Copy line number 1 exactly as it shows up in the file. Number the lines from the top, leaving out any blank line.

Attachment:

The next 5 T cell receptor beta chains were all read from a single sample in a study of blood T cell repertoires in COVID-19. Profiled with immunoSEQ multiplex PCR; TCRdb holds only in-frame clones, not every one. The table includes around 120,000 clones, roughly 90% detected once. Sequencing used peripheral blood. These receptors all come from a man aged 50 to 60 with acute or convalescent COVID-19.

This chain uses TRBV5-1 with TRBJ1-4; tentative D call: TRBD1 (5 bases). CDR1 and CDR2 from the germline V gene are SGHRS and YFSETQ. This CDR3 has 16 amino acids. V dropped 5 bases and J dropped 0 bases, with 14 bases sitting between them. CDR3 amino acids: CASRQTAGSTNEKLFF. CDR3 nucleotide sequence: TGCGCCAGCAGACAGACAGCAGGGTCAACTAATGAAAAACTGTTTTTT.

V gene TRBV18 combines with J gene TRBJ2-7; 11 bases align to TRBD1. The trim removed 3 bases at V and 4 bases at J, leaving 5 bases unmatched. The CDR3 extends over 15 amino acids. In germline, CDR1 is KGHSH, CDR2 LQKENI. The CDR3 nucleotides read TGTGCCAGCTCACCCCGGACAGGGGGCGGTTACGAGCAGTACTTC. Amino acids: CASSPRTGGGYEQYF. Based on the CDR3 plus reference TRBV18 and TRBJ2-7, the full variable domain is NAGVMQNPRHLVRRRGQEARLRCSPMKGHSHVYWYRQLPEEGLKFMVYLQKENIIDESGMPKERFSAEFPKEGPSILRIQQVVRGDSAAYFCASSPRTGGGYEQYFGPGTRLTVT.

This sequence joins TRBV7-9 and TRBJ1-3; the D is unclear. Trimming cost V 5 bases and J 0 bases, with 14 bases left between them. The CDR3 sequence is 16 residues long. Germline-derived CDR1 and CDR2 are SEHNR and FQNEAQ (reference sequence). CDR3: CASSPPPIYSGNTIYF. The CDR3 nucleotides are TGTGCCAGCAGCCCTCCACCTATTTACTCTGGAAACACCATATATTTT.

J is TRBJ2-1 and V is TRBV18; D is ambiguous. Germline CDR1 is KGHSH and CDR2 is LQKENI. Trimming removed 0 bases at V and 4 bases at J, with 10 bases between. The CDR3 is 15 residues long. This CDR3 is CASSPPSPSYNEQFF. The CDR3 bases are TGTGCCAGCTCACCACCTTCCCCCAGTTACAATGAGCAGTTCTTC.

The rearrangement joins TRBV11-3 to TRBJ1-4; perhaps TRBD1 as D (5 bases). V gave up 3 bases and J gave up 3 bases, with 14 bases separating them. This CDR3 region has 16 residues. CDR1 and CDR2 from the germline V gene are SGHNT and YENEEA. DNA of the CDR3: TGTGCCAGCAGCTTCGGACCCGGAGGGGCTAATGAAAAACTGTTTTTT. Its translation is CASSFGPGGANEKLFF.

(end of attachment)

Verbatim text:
The next 5 T cell receptor beta chains were all read from a single sample in a study of blood T cell repertoires in COVID-19. Profiled with immunoSEQ multiplex PCR; TCRdb holds only in-frame clones, not every one. The table includes around 120,000 clones, roughly 90% detected once. Sequencing used peripheral blood. These receptors all come from a man aged 50 to 60 with acute or convalescent COVID-19.